Troilus and Cressida is from what my friend David refers to as “Shakespeare’s bad-mood period.” There is moral dubiousness. There is (I’ll call it) character lurch, where a main character becomes a completely different person for reasons that are not clear. There is interminable holding-forth by important leaders, which you can get for free at a staff meeting. But! The play is based on the real Trojan War as recounted in The Iliad and I love anything about the ancient Greeks. In some ways Troilus is a stand-in for more familiar heroes (Ulysses, Achilles, Hector). Cressida is written to be like Helen, launcher of a thousand ships. Each of those famous names is also a character in the play, although Helen never appears onstage.
The Reduced Shakespeare Company tweeted: “Trojan wars are complicated, and Trojans sometimes break.”
What happens in Troilus and Cressida
Troilus is a Trojan prince and warrior. Cressida is the daughter of a Trojan priest who defected to the Greek side.
Troilus is in Shakespearean-love-at-first-sight with Cressida. Pandarus, Cressida’s uncle, unapologetically acts like a pimp and connives to bring them together.
In the Greek camp, Ulysses (a general) blames his army’s morale problem on Achilles, who is their greatest warrior but who refuses to fight and instead keeps malingering in his tent with his lover Patroclus.
Hector is the greatest Trojan warrior (so, Achilles’ counterpart). He challenges the Greeks to single combat. Ulysses sends his second-best fighter, Ajax, instead of Achilles, on the logic that being snubbed will wound Achilles’s pride and get his head back in the game. Also it would be bad for morale if Achilles died, and morale in the Greek army is already bad.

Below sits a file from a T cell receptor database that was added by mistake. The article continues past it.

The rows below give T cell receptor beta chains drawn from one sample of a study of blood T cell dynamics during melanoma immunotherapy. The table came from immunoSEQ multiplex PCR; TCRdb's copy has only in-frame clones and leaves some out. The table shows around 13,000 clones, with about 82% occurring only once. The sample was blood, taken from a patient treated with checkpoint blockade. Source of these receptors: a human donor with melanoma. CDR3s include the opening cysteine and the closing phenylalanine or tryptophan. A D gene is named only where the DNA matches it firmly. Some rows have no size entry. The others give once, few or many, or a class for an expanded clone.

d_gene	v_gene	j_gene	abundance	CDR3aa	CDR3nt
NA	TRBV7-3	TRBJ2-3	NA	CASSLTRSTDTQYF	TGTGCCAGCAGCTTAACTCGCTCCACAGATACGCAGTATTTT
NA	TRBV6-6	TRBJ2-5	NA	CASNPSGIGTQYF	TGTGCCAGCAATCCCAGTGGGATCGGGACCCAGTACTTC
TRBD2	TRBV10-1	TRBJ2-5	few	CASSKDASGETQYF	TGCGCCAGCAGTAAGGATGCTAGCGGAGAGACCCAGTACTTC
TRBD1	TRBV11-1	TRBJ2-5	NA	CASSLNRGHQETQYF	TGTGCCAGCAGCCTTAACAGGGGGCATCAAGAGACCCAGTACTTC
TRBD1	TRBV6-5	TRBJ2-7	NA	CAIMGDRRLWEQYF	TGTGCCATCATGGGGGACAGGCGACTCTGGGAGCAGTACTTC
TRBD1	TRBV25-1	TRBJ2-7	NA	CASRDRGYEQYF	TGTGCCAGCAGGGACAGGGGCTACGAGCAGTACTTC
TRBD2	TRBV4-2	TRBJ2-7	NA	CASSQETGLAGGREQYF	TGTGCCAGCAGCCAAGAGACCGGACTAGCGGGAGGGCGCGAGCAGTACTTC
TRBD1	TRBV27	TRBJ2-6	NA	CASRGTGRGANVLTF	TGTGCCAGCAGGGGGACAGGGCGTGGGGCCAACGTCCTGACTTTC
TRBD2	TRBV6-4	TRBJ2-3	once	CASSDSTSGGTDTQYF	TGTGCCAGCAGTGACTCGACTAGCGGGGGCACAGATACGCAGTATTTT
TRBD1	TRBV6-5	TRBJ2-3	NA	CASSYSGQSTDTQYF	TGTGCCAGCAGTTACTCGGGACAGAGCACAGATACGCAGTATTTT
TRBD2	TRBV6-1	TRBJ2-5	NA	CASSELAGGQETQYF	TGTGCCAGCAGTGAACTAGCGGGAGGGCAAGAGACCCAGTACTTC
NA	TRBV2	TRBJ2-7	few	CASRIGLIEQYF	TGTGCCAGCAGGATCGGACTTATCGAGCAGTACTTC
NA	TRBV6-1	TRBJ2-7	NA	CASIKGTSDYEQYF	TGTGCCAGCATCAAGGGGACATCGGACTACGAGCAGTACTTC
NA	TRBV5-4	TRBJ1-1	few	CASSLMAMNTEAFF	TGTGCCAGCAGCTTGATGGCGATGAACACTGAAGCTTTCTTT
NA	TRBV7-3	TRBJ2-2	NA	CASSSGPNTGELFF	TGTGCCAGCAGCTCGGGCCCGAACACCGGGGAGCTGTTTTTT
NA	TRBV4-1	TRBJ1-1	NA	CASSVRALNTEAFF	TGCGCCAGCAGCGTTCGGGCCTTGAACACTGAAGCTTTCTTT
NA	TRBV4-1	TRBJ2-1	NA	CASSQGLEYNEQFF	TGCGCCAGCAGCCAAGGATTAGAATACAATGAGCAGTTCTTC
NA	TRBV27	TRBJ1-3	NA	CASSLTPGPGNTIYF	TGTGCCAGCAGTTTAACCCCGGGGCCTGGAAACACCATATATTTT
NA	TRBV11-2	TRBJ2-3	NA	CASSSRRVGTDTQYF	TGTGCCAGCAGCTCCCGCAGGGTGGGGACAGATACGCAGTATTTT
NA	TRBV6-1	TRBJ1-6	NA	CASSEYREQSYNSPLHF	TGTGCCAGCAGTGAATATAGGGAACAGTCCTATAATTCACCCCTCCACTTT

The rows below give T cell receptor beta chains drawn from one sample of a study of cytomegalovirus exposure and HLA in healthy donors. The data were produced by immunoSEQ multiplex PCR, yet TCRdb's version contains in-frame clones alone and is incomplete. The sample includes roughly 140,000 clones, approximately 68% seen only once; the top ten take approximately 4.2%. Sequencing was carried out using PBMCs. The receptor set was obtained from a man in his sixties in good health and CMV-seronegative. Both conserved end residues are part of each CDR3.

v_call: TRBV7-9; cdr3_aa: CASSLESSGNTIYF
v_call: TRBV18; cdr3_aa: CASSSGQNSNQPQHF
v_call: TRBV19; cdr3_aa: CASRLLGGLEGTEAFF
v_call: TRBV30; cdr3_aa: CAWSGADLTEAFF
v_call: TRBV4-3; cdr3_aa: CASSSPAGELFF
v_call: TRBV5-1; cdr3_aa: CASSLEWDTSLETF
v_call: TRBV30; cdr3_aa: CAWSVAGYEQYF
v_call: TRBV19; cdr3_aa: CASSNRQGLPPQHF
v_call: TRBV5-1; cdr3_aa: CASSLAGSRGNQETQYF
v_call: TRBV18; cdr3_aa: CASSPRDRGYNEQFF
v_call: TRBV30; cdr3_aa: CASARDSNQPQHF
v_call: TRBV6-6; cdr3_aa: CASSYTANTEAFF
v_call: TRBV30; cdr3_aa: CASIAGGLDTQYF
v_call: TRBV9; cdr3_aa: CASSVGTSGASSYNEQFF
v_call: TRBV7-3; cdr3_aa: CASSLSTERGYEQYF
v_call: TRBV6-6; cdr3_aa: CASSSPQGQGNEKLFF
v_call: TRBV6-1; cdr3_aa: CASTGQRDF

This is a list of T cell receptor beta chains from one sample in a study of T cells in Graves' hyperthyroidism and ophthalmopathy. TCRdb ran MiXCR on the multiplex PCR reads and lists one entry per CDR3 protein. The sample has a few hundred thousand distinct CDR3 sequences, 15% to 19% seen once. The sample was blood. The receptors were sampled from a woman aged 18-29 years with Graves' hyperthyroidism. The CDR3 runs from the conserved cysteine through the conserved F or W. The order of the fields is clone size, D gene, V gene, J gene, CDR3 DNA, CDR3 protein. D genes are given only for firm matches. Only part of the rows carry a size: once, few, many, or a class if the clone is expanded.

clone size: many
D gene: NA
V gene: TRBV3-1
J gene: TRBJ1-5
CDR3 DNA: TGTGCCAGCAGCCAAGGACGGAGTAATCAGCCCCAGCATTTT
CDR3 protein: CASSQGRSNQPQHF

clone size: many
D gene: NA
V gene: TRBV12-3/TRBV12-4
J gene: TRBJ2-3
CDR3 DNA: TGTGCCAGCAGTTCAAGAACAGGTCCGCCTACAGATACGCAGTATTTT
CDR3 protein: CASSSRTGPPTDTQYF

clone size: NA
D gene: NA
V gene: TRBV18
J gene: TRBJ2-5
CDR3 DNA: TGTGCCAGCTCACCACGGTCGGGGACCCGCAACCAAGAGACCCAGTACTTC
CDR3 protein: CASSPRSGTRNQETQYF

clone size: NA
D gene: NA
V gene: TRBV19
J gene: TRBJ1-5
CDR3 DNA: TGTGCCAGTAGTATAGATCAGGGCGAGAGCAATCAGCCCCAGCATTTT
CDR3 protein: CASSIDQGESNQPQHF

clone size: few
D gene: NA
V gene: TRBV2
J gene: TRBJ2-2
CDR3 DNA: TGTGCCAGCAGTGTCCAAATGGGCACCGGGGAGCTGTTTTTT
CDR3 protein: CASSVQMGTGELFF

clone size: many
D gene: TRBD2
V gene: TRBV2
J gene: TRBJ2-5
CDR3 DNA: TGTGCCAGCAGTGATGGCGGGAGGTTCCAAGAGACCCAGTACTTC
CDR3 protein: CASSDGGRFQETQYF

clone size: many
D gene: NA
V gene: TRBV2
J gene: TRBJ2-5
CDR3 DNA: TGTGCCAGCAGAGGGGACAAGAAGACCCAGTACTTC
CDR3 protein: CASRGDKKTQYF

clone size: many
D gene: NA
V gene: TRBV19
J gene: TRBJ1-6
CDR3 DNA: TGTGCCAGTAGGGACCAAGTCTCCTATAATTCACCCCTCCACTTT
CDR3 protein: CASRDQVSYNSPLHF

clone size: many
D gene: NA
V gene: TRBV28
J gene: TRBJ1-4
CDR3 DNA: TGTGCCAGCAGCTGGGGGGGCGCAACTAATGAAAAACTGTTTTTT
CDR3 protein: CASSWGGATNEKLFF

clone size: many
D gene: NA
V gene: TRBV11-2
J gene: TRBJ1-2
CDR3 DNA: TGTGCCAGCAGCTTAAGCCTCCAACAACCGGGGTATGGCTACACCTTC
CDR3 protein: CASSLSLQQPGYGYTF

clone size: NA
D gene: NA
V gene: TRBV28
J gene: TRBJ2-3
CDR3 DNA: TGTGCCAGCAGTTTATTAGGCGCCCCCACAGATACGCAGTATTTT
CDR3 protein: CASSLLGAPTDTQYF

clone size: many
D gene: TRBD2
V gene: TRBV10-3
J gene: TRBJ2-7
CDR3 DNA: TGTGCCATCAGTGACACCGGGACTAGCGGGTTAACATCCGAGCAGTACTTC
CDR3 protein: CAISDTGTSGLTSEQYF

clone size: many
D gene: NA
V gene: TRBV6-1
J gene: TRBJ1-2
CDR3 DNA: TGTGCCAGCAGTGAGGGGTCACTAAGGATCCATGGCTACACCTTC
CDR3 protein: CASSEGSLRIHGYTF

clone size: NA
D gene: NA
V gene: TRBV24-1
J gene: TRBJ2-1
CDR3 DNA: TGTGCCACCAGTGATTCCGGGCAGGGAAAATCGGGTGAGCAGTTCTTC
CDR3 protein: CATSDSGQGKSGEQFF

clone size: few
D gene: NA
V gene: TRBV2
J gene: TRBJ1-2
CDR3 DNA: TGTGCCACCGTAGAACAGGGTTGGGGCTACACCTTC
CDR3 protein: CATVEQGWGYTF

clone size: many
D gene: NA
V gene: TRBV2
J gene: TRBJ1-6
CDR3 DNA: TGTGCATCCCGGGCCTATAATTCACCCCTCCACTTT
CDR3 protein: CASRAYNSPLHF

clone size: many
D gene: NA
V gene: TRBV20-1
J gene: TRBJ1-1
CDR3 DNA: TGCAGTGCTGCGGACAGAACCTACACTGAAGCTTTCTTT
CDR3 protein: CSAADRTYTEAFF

Pandarus succeeds in bringing Troilus and Cressida together. They make some nice promises, don’t actually get married, but do go off to spend the night together. Which is not even when things get morally dubious.
Cressida’s father (remember, he is Trojan but defected to the Greeks) asks the Greek commanders to exchange a Trojan prisoner for his daughter so he can be reunited with her. The trade is made, to Troilus and Cressida’s total shock.
Ajax and Hector fight but neither one can get the upper hand.
There is a bit of silly politicking.
Ulysses pimps out Cressida to the entire Greek camp and then hands her over to Diomedes, a prominent Greek. Cressida, making the abrupt transition from driven snow to bawdy bawd, cheerfully goes along with all this and agrees to be Diomedes’ lover. Troilus watches. I’m not blaming a girl for doing what she has to do, but by Shakespeare’s standards the moral low ground is now below sea level.
Hector goes into battle. The more-miserable-than-ever Troilus goes with him.
The Trojans drive the Greeks back, but Patroclus is killed. That finally brings a furious Achilles back into the war.
Achilles and Hector fight mano-a-mano. Achilles can’t win in a fair fight, but later he sneaks up on Hector unarmed and kills him. This is not how it went in The Iliad and it makes Achilles look like a right coward, but that action definitely fits the “Achilles” that Shakespeare created.
The play ends with the Trojan army retreating to mourn Hector. Troilus remains miserable and heaps abuse on Pandarus, who deserves it.
For actual scholarship, try out the SparkNotes page. Troilus and Cressida is a confusing and sometimes unsatisfying play, and I found the scene-by-scene analysis and commentary helpful.